A steep demand for a world at the mercy of so many forces intent on its destruction.
A few nights previous, after taking in our fill of Paddy’s Day in Istanbul (which was uncannily similar to Dublin city centre adorned with ‘foreigners’ in Viking crowns, guzzling green-dyed beer and singing (badly) to ‘whiskey in the jar’ for the thousandth time) we were stopped by a cop thinly veiled as a ‘drug dealer’.
The cop calls out, hoping to snare us in some shadowy deal. Cian clicks his tongue, a universal Middle East sound for ‘no’, but its (apparently) already too late–the drug dealer/cop has made up his mind about our intentions in Tarlabaşı.
As the police officer approaches us, he seems erratic, aggressive. I know the behavior, it reminds me of the kids in college who used to sell coke in the basement cafe of our university library, talking at us a mile a minute, combative, sparing with each word.
He begins to pat- down Cian, releasing each pocket of his jumper of its assorted contents: some change, a lighter, chapstick, some crumpled up receipts. The cop acts as if the items are baiting him, each presenting a further opportunity to intimidate us.
When he finally gets to Cian’s rolling tobacco, and insists on scrutinizing each strand, I lose my mind.
‘Why are you doing this?’ My voice is soft, but firm.
The words buzz in front of me like mosquitoes waiting to draw blood. I flinch, wishing I could simply roll the words back into my mouth as purposefully as they exited.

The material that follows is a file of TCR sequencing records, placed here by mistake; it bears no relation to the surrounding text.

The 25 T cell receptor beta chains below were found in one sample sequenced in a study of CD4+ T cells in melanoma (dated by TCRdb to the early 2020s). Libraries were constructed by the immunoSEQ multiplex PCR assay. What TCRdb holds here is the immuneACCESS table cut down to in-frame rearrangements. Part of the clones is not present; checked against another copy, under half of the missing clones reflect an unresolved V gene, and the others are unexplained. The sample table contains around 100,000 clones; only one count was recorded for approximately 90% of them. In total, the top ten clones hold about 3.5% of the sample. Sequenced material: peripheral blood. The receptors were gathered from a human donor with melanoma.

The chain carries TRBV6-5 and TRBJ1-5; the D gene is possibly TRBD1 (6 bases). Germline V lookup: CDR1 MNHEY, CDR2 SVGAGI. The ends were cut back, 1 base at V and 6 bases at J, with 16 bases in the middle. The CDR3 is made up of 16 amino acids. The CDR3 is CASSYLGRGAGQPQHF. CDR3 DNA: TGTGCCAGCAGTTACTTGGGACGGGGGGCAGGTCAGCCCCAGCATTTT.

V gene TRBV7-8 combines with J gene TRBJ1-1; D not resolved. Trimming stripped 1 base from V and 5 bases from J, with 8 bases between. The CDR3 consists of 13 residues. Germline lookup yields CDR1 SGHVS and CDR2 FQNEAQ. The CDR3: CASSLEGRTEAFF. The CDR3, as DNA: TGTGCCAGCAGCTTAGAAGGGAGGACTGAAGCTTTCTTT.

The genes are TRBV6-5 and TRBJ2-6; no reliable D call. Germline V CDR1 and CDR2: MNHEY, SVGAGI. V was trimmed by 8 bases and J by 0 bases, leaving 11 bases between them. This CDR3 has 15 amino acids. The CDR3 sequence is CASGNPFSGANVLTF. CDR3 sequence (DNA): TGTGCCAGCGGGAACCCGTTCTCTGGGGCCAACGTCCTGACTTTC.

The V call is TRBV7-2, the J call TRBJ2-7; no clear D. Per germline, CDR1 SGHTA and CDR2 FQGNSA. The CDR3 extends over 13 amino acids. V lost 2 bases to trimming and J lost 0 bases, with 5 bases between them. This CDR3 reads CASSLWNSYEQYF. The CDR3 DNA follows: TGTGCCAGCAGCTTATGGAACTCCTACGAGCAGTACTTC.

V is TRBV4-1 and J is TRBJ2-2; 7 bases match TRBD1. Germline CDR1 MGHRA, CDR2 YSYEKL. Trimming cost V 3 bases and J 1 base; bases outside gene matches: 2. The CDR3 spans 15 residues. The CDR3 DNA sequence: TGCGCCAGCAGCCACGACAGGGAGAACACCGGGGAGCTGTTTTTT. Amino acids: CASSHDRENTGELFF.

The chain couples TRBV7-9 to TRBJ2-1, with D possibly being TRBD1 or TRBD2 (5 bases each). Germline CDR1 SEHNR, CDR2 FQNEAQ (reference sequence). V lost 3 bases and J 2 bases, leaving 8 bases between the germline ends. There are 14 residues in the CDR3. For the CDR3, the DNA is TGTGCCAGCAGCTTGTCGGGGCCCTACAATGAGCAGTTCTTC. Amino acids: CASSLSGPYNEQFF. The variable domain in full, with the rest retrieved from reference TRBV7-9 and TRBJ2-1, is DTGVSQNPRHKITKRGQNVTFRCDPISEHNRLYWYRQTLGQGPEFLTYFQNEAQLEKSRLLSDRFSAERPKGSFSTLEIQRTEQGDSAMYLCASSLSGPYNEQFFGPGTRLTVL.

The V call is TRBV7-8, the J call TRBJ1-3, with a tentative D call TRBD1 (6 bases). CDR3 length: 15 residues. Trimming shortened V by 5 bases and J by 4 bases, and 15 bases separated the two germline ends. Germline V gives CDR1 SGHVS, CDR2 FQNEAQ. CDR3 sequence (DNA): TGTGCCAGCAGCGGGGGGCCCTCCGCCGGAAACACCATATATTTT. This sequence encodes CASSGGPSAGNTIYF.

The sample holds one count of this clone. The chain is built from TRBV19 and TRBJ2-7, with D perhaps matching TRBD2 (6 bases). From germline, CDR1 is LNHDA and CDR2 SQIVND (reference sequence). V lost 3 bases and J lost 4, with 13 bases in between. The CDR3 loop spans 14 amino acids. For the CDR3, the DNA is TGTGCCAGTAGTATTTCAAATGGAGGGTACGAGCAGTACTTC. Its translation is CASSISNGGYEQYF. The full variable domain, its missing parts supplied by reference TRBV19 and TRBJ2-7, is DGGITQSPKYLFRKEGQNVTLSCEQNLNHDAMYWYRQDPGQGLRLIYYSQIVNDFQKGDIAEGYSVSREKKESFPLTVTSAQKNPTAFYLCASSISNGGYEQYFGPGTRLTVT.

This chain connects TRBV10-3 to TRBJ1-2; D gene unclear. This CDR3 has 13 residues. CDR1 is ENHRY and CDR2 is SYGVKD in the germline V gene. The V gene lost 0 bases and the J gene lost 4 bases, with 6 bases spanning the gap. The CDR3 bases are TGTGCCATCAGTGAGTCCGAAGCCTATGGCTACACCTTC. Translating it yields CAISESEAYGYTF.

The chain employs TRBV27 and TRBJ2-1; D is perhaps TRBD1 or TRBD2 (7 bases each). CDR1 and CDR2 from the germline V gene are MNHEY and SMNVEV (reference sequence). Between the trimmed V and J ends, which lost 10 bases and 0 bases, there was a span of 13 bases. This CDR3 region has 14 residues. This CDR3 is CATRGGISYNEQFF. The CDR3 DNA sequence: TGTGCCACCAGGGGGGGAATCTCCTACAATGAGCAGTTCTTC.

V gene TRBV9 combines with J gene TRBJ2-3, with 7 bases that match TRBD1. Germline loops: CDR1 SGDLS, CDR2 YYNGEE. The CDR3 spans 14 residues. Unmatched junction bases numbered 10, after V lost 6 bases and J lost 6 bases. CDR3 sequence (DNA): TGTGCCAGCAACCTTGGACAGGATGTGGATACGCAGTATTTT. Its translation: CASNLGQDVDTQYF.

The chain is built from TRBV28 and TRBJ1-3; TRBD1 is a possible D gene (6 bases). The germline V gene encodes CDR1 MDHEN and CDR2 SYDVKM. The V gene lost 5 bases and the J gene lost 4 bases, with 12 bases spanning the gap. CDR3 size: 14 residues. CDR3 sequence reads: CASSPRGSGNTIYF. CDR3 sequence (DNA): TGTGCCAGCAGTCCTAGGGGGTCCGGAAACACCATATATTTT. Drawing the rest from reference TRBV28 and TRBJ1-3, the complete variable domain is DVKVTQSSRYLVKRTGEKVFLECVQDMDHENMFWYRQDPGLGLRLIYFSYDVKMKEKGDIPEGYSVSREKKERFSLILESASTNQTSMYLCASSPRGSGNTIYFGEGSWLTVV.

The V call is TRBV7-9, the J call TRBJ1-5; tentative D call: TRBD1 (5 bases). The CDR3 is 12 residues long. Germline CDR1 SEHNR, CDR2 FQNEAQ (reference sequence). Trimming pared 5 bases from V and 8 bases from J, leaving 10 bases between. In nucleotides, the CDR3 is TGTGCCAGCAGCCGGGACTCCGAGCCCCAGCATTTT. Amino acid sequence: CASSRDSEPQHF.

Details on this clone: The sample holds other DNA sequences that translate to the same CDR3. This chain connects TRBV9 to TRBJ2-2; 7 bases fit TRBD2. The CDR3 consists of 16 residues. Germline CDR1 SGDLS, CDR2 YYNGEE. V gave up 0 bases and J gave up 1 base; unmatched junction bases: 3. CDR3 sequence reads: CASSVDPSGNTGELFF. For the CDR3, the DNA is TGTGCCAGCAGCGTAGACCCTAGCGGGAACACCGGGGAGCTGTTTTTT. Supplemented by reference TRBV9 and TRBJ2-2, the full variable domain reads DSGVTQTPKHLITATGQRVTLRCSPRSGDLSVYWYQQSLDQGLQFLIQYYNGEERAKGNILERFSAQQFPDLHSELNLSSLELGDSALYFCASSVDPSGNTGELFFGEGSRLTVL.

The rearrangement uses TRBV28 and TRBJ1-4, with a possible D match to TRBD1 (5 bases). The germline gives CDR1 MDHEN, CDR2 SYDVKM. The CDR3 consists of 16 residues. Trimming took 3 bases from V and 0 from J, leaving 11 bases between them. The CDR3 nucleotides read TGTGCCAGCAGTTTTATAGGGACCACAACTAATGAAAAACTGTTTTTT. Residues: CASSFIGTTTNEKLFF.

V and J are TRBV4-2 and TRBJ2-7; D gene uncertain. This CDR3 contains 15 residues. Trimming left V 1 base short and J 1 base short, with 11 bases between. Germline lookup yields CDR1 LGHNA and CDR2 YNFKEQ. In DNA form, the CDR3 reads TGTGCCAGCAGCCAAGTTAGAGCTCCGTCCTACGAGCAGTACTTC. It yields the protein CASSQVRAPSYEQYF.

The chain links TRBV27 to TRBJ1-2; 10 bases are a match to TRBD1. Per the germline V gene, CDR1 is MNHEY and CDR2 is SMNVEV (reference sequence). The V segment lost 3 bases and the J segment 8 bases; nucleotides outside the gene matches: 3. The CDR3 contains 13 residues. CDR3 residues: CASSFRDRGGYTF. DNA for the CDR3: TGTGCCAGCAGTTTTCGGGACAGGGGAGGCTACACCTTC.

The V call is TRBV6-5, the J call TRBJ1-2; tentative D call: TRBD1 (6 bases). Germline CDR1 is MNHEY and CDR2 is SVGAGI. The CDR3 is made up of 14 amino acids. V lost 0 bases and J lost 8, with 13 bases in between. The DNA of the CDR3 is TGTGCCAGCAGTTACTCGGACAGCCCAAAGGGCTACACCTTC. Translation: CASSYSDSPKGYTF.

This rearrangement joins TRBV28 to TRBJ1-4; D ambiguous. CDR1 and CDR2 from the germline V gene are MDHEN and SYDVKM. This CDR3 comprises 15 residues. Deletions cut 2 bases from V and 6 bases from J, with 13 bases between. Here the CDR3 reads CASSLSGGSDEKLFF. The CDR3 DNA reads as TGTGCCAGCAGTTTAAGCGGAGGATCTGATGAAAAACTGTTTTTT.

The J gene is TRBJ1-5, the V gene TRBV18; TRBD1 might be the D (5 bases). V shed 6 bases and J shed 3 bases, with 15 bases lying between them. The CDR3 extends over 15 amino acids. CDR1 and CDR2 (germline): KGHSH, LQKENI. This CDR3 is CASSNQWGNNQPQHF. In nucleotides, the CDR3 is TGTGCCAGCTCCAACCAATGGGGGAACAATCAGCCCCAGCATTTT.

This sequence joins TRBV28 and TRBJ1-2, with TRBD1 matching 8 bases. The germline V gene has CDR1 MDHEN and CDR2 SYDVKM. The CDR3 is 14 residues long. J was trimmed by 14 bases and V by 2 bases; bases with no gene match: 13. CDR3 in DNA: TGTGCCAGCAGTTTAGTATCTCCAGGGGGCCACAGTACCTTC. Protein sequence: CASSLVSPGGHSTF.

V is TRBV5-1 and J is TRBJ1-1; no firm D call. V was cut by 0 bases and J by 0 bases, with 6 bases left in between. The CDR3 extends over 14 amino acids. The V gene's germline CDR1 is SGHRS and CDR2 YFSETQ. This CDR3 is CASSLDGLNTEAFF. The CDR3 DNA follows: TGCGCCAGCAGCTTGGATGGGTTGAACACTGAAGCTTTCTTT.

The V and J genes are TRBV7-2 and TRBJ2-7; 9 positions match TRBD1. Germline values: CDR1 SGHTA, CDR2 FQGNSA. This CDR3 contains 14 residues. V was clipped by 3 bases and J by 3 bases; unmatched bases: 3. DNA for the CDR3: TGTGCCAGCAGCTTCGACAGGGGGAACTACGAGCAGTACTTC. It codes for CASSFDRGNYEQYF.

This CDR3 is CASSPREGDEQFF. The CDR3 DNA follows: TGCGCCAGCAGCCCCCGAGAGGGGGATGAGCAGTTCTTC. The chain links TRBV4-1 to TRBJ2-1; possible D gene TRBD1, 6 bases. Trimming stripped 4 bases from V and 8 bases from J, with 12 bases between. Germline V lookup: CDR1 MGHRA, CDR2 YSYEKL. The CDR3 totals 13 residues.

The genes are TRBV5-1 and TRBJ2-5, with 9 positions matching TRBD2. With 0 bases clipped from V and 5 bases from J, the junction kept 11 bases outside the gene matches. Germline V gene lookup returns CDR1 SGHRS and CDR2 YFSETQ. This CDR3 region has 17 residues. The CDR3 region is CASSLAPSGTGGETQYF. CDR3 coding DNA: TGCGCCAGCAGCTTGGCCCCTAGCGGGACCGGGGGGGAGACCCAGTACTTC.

I’ve transgressed what is expected. I was supposed to stay silent, to keep my eyes pointed down, to play the role of the ‘submissive woman’. I’ve never been very good at surrendering to authority, a condition I suffer from innately, since birth, really. I fear I shan’t recover.
In an instant, however, my mind plays its own judge, jury and prosecutioner.
‘Do you realise what you’ve done?’ It asks me.
‘Do you know of all here, you have the least to lose? This is Cian’s home, his neighborhood. What were you thinking?’
Serif, a Turkish friend from Beşiktaş who is also with us, looks over at me, eyes wide. He is a lawyer and a Leftist. He spent the evening gushing about his new girlfriend and his plans to move to Europe to be with her (and escape, in his words, ‘the hell hole that is Turkey;’). Of all, my indignance could fall hardest on his future.
What is more, however, is that I know (amply) that there aren’t many ‘whys’ or ‘whats’ or ‘hows’ or any prudent questions fit for answers in Turkey these days.
Fascism is only really exceptional at the top. At the bottom it looks quite doltish, much like Hannah Arendt’s apt description of a ‘thought-defying banality of evil.’
Later, at a going-away party, I ask Serif a question I know I shouldn’t.
It’s a question I ask myself as well, but does appear to me as fabulously arrogant in light of the given circumstances in Turkey: